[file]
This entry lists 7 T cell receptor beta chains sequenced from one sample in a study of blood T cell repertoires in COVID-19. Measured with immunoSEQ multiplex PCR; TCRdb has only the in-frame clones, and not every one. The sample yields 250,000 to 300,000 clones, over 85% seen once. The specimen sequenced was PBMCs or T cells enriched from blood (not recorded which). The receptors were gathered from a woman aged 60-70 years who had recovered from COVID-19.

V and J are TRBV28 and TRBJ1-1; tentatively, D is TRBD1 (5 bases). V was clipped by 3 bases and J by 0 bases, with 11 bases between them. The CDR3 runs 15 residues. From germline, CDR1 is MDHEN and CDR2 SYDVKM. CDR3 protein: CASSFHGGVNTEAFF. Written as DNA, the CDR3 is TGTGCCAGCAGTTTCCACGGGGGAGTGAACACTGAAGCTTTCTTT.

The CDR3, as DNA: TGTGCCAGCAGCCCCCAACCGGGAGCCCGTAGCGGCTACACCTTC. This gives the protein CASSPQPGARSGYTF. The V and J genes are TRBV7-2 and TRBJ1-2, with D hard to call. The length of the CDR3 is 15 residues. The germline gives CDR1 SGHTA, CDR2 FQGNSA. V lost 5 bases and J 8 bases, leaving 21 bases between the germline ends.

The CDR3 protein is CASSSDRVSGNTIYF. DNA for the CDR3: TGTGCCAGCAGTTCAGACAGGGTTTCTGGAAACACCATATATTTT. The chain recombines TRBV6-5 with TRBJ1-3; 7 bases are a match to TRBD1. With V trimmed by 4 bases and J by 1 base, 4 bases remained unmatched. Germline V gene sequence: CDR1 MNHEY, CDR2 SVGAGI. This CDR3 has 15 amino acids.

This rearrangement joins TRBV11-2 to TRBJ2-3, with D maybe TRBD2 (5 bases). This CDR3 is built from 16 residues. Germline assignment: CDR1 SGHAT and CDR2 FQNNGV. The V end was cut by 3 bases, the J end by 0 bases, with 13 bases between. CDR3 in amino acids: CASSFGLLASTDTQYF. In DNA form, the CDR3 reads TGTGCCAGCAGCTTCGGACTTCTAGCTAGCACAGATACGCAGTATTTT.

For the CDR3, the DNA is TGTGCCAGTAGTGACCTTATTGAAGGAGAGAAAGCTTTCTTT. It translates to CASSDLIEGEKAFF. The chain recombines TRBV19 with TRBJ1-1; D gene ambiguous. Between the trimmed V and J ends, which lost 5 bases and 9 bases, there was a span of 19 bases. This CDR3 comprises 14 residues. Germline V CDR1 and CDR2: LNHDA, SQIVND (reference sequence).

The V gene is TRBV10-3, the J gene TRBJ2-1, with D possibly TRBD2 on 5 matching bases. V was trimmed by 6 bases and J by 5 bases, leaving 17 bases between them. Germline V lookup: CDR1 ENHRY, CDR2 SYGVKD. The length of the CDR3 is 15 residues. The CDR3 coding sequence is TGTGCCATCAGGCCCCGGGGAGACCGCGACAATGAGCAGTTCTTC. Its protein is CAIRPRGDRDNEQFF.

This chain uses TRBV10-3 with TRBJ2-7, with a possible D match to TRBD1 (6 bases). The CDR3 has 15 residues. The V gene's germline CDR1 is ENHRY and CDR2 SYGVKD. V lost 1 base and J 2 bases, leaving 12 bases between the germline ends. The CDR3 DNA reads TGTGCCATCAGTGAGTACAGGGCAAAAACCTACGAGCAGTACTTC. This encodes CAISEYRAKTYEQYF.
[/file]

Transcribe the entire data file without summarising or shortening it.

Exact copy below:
This entry lists 7 T cell receptor beta chains sequenced from one sample in a study of blood T cell repertoires in COVID-19. Measured with immunoSEQ multiplex PCR; TCRdb has only the in-frame clones, and not every one. The sample yields 250,000 to 300,000 clones, over 85% seen once. The specimen sequenced was PBMCs or T cells enriched from blood (not recorded which). The receptors were gathered from a woman aged 60-70 years who had recovered from COVID-19.

V and J are TRBV28 and TRBJ1-1; tentatively, D is TRBD1 (5 bases). V was clipped by 3 bases and J by 0 bases, with 11 bases between them. The CDR3 runs 15 residues. From germline, CDR1 is MDHEN and CDR2 SYDVKM. CDR3 protein: CASSFHGGVNTEAFF. Written as DNA, the CDR3 is TGTGCCAGCAGTTTCCACGGGGGAGTGAACACTGAAGCTTTCTTT.

The CDR3, as DNA: TGTGCCAGCAGCCCCCAACCGGGAGCCCGTAGCGGCTACACCTTC. This gives the protein CASSPQPGARSGYTF. The V and J genes are TRBV7-2 and TRBJ1-2, with D hard to call. The length of the CDR3 is 15 residues. The germline gives CDR1 SGHTA, CDR2 FQGNSA. V lost 5 bases and J 8 bases, leaving 21 bases between the germline ends.

The CDR3 protein is CASSSDRVSGNTIYF. DNA for the CDR3: TGTGCCAGCAGTTCAGACAGGGTTTCTGGAAACACCATATATTTT. The chain recombines TRBV6-5 with TRBJ1-3; 7 bases are a match to TRBD1. With V trimmed by 4 bases and J by 1 base, 4 bases remained unmatched. Germline V gene sequence: CDR1 MNHEY, CDR2 SVGAGI. This CDR3 has 15 amino acids.

This rearrangement joins TRBV11-2 to TRBJ2-3, with D maybe TRBD2 (5 bases). This CDR3 is built from 16 residues. Germline assignment: CDR1 SGHAT and CDR2 FQNNGV. The V end was cut by 3 bases, the J end by 0 bases, with 13 bases between. CDR3 in amino acids: CASSFGLLASTDTQYF. In DNA form, the CDR3 reads TGTGCCAGCAGCTTCGGACTTCTAGCTAGCACAGATACGCAGTATTTT.

For the CDR3, the DNA is TGTGCCAGTAGTGACCTTATTGAAGGAGAGAAAGCTTTCTTT. It translates to CASSDLIEGEKAFF. The chain recombines TRBV19 with TRBJ1-1; D gene ambiguous. Between the trimmed V and J ends, which lost 5 bases and 9 bases, there was a span of 19 bases. This CDR3 comprises 14 residues. Germline V CDR1 and CDR2: LNHDA, SQIVND (reference sequence).

The V gene is TRBV10-3, the J gene TRBJ2-1, with D possibly TRBD2 on 5 matching bases. V was trimmed by 6 bases and J by 5 bases, leaving 17 bases between them. Germline V lookup: CDR1 ENHRY, CDR2 SYGVKD. The length of the CDR3 is 15 residues. The CDR3 coding sequence is TGTGCCATCAGGCCCCGGGGAGACCGCGACAATGAGCAGTTCTTC. Its protein is CAIRPRGDRDNEQFF.

This chain uses TRBV10-3 with TRBJ2-7, with a possible D match to TRBD1 (6 bases). The CDR3 has 15 residues. The V gene's germline CDR1 is ENHRY and CDR2 SYGVKD. V lost 1 base and J 2 bases, leaving 12 bases between the germline ends. The CDR3 DNA reads TGTGCCATCAGTGAGTACAGGGCAAAAACCTACGAGCAGTACTTC. This encodes CAISEYRAKTYEQYF.